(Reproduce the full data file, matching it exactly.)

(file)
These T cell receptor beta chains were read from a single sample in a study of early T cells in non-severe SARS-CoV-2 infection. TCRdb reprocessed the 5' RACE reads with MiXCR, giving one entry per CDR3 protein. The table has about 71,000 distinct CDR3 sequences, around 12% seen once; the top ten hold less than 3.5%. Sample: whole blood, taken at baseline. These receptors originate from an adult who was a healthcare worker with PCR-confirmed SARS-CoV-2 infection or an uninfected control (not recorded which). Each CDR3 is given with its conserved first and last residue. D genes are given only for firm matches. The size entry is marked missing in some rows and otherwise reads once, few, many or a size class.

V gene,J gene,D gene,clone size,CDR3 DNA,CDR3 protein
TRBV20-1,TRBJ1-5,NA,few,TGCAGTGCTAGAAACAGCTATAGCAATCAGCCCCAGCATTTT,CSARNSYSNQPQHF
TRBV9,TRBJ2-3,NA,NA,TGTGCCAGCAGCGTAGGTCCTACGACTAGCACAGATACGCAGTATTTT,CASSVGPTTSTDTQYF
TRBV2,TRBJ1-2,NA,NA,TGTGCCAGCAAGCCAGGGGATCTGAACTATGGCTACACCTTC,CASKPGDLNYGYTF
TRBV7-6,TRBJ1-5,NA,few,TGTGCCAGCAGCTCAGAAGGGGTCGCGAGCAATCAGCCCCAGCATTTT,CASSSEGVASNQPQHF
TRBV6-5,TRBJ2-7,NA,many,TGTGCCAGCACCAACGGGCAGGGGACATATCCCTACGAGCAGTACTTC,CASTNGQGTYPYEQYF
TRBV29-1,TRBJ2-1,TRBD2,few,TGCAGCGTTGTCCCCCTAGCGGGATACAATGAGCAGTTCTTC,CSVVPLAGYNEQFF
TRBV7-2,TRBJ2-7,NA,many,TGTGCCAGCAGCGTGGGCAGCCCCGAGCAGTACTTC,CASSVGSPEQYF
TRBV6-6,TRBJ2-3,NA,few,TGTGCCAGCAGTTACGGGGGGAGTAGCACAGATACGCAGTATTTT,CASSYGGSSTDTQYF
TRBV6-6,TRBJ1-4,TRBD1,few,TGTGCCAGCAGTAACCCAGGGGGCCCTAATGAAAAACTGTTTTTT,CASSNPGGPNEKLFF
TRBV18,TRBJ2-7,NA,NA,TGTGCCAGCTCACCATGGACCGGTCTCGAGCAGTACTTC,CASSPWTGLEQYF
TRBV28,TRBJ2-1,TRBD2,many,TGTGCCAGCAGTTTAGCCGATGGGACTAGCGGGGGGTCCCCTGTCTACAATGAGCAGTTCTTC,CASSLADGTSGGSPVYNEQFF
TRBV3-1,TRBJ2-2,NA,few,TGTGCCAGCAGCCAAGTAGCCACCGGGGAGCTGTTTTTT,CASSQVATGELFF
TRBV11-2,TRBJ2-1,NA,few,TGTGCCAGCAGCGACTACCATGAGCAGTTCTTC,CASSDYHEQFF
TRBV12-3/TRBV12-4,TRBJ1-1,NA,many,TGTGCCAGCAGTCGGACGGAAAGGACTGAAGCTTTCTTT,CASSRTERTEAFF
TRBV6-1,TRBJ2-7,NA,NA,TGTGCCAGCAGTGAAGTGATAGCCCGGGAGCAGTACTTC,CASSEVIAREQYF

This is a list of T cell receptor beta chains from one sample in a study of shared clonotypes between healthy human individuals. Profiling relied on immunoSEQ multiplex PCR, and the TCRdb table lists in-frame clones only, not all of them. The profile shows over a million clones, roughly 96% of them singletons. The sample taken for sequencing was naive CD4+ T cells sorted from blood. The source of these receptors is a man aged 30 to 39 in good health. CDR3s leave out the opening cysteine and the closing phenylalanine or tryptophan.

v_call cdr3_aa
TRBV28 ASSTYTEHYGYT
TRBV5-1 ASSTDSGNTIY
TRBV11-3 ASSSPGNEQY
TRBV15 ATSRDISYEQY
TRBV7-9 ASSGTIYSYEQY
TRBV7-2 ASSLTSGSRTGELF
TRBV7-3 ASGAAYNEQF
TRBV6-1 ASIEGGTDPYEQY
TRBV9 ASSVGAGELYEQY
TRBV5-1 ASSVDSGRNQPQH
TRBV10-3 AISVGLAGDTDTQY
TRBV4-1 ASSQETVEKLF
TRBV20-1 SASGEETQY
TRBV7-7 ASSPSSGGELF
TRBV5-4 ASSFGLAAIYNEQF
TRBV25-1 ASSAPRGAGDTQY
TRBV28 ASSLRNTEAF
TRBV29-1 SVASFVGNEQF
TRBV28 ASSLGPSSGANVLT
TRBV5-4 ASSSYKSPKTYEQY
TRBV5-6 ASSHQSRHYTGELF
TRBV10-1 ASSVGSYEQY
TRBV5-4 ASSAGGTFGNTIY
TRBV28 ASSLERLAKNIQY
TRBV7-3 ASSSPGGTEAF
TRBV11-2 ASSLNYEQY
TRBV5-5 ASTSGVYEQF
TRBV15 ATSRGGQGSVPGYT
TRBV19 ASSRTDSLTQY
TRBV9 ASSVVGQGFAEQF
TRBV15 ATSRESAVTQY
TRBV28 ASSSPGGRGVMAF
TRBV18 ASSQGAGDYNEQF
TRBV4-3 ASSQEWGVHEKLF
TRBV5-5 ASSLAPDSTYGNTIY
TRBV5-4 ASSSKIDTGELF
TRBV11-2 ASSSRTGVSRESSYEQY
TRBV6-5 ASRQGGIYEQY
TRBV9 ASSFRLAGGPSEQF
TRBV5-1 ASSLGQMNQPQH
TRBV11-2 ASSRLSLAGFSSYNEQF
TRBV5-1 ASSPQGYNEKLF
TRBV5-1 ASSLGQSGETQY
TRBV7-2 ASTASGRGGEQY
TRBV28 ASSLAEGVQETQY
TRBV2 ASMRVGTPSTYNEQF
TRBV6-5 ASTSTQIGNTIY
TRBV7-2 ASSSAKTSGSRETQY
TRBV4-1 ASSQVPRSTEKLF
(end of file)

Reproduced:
These T cell receptor beta chains were read from a single sample in a study of early T cells in non-severe SARS-CoV-2 infection. TCRdb reprocessed the 5' RACE reads with MiXCR, giving one entry per CDR3 protein. The table has about 71,000 distinct CDR3 sequences, around 12% seen once; the top ten hold less than 3.5%. Sample: whole blood, taken at baseline. These receptors originate from an adult who was a healthcare worker with PCR-confirmed SARS-CoV-2 infection or an uninfected control (not recorded which). Each CDR3 is given with its conserved first and last residue. D genes are given only for firm matches. The size entry is marked missing in some rows and otherwise reads once, few, many or a size class.

V gene,J gene,D gene,clone size,CDR3 DNA,CDR3 protein
TRBV20-1,TRBJ1-5,NA,few,TGCAGTGCTAGAAACAGCTATAGCAATCAGCCCCAGCATTTT,CSARNSYSNQPQHF
TRBV9,TRBJ2-3,NA,NA,TGTGCCAGCAGCGTAGGTCCTACGACTAGCACAGATACGCAGTATTTT,CASSVGPTTSTDTQYF
TRBV2,TRBJ1-2,NA,NA,TGTGCCAGCAAGCCAGGGGATCTGAACTATGGCTACACCTTC,CASKPGDLNYGYTF
TRBV7-6,TRBJ1-5,NA,few,TGTGCCAGCAGCTCAGAAGGGGTCGCGAGCAATCAGCCCCAGCATTTT,CASSSEGVASNQPQHF
TRBV6-5,TRBJ2-7,NA,many,TGTGCCAGCACCAACGGGCAGGGGACATATCCCTACGAGCAGTACTTC,CASTNGQGTYPYEQYF
TRBV29-1,TRBJ2-1,TRBD2,few,TGCAGCGTTGTCCCCCTAGCGGGATACAATGAGCAGTTCTTC,CSVVPLAGYNEQFF
TRBV7-2,TRBJ2-7,NA,many,TGTGCCAGCAGCGTGGGCAGCCCCGAGCAGTACTTC,CASSVGSPEQYF
TRBV6-6,TRBJ2-3,NA,few,TGTGCCAGCAGTTACGGGGGGAGTAGCACAGATACGCAGTATTTT,CASSYGGSSTDTQYF
TRBV6-6,TRBJ1-4,TRBD1,few,TGTGCCAGCAGTAACCCAGGGGGCCCTAATGAAAAACTGTTTTTT,CASSNPGGPNEKLFF
TRBV18,TRBJ2-7,NA,NA,TGTGCCAGCTCACCATGGACCGGTCTCGAGCAGTACTTC,CASSPWTGLEQYF
TRBV28,TRBJ2-1,TRBD2,many,TGTGCCAGCAGTTTAGCCGATGGGACTAGCGGGGGGTCCCCTGTCTACAATGAGCAGTTCTTC,CASSLADGTSGGSPVYNEQFF
TRBV3-1,TRBJ2-2,NA,few,TGTGCCAGCAGCCAAGTAGCCACCGGGGAGCTGTTTTTT,CASSQVATGELFF
TRBV11-2,TRBJ2-1,NA,few,TGTGCCAGCAGCGACTACCATGAGCAGTTCTTC,CASSDYHEQFF
TRBV12-3/TRBV12-4,TRBJ1-1,NA,many,TGTGCCAGCAGTCGGACGGAAAGGACTGAAGCTTTCTTT,CASSRTERTEAFF
TRBV6-1,TRBJ2-7,NA,NA,TGTGCCAGCAGTGAAGTGATAGCCCGGGAGCAGTACTTC,CASSEVIAREQYF

This is a list of T cell receptor beta chains from one sample in a study of shared clonotypes between healthy human individuals. Profiling relied on immunoSEQ multiplex PCR, and the TCRdb table lists in-frame clones only, not all of them. The profile shows over a million clones, roughly 96% of them singletons. The sample taken for sequencing was naive CD4+ T cells sorted from blood. The source of these receptors is a man aged 30 to 39 in good health. CDR3s leave out the opening cysteine and the closing phenylalanine or tryptophan.

v_call cdr3_aa
TRBV28 ASSTYTEHYGYT
TRBV5-1 ASSTDSGNTIY
TRBV11-3 ASSSPGNEQY
TRBV15 ATSRDISYEQY
TRBV7-9 ASSGTIYSYEQY
TRBV7-2 ASSLTSGSRTGELF
TRBV7-3 ASGAAYNEQF
TRBV6-1 ASIEGGTDPYEQY
TRBV9 ASSVGAGELYEQY
TRBV5-1 ASSVDSGRNQPQH
TRBV10-3 AISVGLAGDTDTQY
TRBV4-1 ASSQETVEKLF
TRBV20-1 SASGEETQY
TRBV7-7 ASSPSSGGELF
TRBV5-4 ASSFGLAAIYNEQF
TRBV25-1 ASSAPRGAGDTQY
TRBV28 ASSLRNTEAF
TRBV29-1 SVASFVGNEQF
TRBV28 ASSLGPSSGANVLT
TRBV5-4 ASSSYKSPKTYEQY
TRBV5-6 ASSHQSRHYTGELF
TRBV10-1 ASSVGSYEQY
TRBV5-4 ASSAGGTFGNTIY
TRBV28 ASSLERLAKNIQY
TRBV7-3 ASSSPGGTEAF
TRBV11-2 ASSLNYEQY
TRBV5-5 ASTSGVYEQF
TRBV15 ATSRGGQGSVPGYT
TRBV19 ASSRTDSLTQY
TRBV9 ASSVVGQGFAEQF
TRBV15 ATSRESAVTQY
TRBV28 ASSSPGGRGVMAF
TRBV18 ASSQGAGDYNEQF
TRBV4-3 ASSQEWGVHEKLF
TRBV5-5 ASSLAPDSTYGNTIY
TRBV5-4 ASSSKIDTGELF
TRBV11-2 ASSSRTGVSRESSYEQY
TRBV6-5 ASRQGGIYEQY
TRBV9 ASSFRLAGGPSEQF
TRBV5-1 ASSLGQMNQPQH
TRBV11-2 ASSRLSLAGFSSYNEQF
TRBV5-1 ASSPQGYNEKLF
TRBV5-1 ASSLGQSGETQY
TRBV7-2 ASTASGRGGEQY
TRBV28 ASSLAEGVQETQY
TRBV2 ASMRVGTPSTYNEQF
TRBV6-5 ASTSTQIGNTIY
TRBV7-2 ASSSAKTSGSRETQY
TRBV4-1 ASSQVPRSTEKLF